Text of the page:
Trip Start Feb 19, 1992
49Trip End Jun 28, 1992
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One of the "must be" places on earth.
I'm sure you can find more information on the web if you want to go there, and believe me you do! It is a bit intimidating to carry your food with you, backpacking but it's well worth it.
We met several other backpackers and made some good friends for the rest of our trip. Two Belgium girls, Mimi and Valerie, were traveling with us (or met us across the continent) for sometime after we left Torres del Paine (I saw Mimi in NYC a few years later, but have since lost touch, so if you know her shoot me a line).
We also met an Israeli couple, Dan and Galit, and Barak whom we traveled with all three for the next month or so.
Another friend we met is Alex from England, a very nice guy who taught us how to make garlic butter (a delicacy especially over open fire), and turned me on to Chris de Burgh's "Patricia The Stripper".
The people we met are my favorite and most memorable part, like the doctor and his new wife from Israel, an American engineer (chemical or environmental, I'm not sure) who had enough and took a break, and others from around the world.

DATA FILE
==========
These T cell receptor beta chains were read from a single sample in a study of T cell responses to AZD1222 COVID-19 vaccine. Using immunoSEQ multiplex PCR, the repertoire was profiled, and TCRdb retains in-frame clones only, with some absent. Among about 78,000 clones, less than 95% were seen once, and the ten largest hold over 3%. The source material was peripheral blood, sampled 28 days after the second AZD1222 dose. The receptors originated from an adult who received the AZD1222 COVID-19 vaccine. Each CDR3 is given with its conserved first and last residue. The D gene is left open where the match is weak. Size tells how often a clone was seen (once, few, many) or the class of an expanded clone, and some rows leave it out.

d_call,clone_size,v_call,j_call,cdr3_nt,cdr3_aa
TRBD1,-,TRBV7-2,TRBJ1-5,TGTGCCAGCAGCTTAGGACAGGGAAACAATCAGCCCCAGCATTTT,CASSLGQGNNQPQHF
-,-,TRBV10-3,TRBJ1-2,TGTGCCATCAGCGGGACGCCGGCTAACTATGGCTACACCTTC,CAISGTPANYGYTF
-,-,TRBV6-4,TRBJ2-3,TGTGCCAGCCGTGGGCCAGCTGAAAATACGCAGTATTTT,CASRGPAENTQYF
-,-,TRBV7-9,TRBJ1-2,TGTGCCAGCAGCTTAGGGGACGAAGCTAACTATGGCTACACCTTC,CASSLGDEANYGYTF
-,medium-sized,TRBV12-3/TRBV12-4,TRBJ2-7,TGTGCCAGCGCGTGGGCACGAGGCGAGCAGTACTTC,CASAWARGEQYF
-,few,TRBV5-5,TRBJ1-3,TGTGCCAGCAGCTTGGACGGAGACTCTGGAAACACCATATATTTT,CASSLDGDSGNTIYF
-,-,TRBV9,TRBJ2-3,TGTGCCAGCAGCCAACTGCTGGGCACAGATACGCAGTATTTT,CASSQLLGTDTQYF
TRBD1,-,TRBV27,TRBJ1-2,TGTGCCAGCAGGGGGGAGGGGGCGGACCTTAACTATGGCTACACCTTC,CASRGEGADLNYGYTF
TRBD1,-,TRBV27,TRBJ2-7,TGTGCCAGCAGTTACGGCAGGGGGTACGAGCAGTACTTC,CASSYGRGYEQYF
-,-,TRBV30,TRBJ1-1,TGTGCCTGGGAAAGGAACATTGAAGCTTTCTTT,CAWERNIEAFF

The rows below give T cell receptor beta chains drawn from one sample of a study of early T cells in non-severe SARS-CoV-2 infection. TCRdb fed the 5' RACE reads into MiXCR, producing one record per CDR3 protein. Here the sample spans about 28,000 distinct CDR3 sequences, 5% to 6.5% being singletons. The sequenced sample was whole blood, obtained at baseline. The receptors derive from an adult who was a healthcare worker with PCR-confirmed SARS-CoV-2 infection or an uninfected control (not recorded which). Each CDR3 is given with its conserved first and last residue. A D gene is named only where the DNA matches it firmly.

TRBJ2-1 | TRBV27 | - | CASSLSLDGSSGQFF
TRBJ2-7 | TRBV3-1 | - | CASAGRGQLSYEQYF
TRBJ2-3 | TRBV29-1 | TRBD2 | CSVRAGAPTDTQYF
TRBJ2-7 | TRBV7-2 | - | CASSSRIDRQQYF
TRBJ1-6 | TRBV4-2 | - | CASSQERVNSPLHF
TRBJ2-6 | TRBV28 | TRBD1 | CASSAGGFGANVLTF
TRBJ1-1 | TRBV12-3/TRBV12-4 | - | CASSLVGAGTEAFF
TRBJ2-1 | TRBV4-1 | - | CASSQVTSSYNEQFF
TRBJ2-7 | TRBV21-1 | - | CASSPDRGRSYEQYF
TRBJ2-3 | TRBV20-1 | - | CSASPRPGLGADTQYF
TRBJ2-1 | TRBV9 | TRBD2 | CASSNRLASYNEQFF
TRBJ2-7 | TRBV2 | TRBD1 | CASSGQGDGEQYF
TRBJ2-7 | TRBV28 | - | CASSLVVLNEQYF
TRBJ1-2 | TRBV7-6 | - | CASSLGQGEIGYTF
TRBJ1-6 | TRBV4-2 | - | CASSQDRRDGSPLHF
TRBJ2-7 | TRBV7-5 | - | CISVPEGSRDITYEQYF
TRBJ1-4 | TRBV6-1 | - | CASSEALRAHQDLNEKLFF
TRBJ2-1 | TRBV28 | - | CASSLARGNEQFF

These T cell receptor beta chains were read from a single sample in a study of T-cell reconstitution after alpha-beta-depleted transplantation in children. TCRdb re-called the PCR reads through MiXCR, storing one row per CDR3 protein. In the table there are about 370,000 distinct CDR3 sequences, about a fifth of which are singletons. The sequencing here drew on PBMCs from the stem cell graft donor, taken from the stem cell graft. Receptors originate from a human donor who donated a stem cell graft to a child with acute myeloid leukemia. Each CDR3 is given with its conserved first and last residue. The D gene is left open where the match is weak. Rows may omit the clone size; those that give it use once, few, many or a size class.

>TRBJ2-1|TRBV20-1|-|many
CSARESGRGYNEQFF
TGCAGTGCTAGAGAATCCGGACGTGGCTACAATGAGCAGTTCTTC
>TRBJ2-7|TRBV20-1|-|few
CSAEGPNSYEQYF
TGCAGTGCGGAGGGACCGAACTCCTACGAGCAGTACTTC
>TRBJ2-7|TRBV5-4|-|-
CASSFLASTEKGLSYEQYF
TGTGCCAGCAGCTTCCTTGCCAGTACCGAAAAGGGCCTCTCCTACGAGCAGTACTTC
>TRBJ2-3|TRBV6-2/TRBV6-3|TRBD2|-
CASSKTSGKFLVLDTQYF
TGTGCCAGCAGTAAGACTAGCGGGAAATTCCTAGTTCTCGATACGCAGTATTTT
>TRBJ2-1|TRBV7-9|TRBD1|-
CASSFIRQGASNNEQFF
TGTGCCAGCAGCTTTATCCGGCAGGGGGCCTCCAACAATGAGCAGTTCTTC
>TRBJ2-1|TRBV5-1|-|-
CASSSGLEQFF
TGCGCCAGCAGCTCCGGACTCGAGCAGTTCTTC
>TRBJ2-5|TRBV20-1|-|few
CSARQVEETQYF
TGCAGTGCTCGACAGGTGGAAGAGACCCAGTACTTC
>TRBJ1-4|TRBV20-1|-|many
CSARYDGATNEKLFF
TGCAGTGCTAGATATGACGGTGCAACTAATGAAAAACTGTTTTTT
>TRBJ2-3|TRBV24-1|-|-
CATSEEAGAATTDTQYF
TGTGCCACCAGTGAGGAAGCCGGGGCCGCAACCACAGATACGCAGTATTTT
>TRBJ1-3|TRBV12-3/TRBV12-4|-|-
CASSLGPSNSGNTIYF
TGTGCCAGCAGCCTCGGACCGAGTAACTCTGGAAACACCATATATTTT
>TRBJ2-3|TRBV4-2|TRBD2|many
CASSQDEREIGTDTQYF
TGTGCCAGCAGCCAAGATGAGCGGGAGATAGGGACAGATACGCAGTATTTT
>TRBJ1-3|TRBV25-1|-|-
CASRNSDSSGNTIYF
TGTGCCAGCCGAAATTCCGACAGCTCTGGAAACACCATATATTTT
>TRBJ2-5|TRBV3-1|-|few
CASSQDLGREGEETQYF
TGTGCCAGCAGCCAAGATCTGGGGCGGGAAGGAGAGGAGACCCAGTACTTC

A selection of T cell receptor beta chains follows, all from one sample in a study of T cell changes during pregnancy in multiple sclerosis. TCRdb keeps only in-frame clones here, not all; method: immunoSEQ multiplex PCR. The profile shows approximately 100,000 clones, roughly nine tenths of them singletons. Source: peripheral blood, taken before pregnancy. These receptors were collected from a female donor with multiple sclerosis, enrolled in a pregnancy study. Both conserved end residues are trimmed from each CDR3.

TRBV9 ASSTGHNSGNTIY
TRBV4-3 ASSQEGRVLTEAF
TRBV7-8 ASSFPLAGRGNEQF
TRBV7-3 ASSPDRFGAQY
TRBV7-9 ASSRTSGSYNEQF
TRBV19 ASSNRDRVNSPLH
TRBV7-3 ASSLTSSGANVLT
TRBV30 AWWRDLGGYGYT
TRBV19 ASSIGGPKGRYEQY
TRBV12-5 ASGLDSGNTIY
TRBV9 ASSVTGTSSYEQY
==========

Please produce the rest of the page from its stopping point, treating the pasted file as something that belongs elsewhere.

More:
Below are some of the bullet points which were the highlight for me during my four day trek in the park.
- What still boggles my mind is that the lakes are melted glaciers, which means that they are clean water that you can drink right out of the lake. The water is delicious, cold and rejuvenating.
- There are mint bushes all over, great in tea, overlooking the lakes and glaciers.
- It seems like someone imagined what a mountain range / national park should look like, and just built it.
- We didn't pay attention to the W vs. O routes, we just went where we wanted to, and enjoyed it all.
- At the time, not overly touristy|
- Great people you meet in the park
Once place I'd certainly love to go back to.